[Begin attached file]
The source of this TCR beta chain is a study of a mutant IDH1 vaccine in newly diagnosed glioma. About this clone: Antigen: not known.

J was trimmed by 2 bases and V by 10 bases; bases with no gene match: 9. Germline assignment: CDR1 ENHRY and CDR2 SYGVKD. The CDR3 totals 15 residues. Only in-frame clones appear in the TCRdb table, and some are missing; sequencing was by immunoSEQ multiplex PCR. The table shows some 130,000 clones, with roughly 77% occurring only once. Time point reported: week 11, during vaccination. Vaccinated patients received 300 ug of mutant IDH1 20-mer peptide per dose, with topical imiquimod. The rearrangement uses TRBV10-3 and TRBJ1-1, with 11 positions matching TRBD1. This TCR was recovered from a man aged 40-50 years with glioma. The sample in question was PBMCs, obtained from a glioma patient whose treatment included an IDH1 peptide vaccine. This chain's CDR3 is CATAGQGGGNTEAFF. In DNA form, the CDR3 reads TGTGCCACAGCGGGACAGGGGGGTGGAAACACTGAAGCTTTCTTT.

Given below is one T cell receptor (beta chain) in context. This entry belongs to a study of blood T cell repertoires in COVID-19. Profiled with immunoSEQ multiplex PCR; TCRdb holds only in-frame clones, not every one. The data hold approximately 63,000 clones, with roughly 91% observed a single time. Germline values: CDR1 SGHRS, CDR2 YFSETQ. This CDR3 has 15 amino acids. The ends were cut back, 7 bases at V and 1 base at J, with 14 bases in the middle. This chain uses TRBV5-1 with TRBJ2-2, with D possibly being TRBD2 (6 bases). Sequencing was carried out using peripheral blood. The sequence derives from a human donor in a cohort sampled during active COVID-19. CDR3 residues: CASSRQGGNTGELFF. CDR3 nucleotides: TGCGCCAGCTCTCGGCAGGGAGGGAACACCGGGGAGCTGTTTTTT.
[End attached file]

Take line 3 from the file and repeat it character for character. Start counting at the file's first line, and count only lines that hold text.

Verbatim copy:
Given below is one T cell receptor (beta chain) in context. This entry belongs to a study of blood T cell repertoires in COVID-19. Profiled with immunoSEQ multiplex PCR; TCRdb holds only in-frame clones, not every one. The data hold approximately 63,000 clones, with roughly 91% observed a single time. Germline values: CDR1 SGHRS, CDR2 YFSETQ. This CDR3 has 15 amino acids. The ends were cut back, 7 bases at V and 1 base at J, with 14 bases in the middle. This chain uses TRBV5-1 with TRBJ2-2, with D possibly being TRBD2 (6 bases). Sequencing was carried out using peripheral blood. The sequence derives from a human donor in a cohort sampled during active COVID-19. CDR3 residues: CASSRQGGNTGELFF. CDR3 nucleotides: TGCGCCAGCTCTCGGCAGGGAGGGAACACCGGGGAGCTGTTTTTT.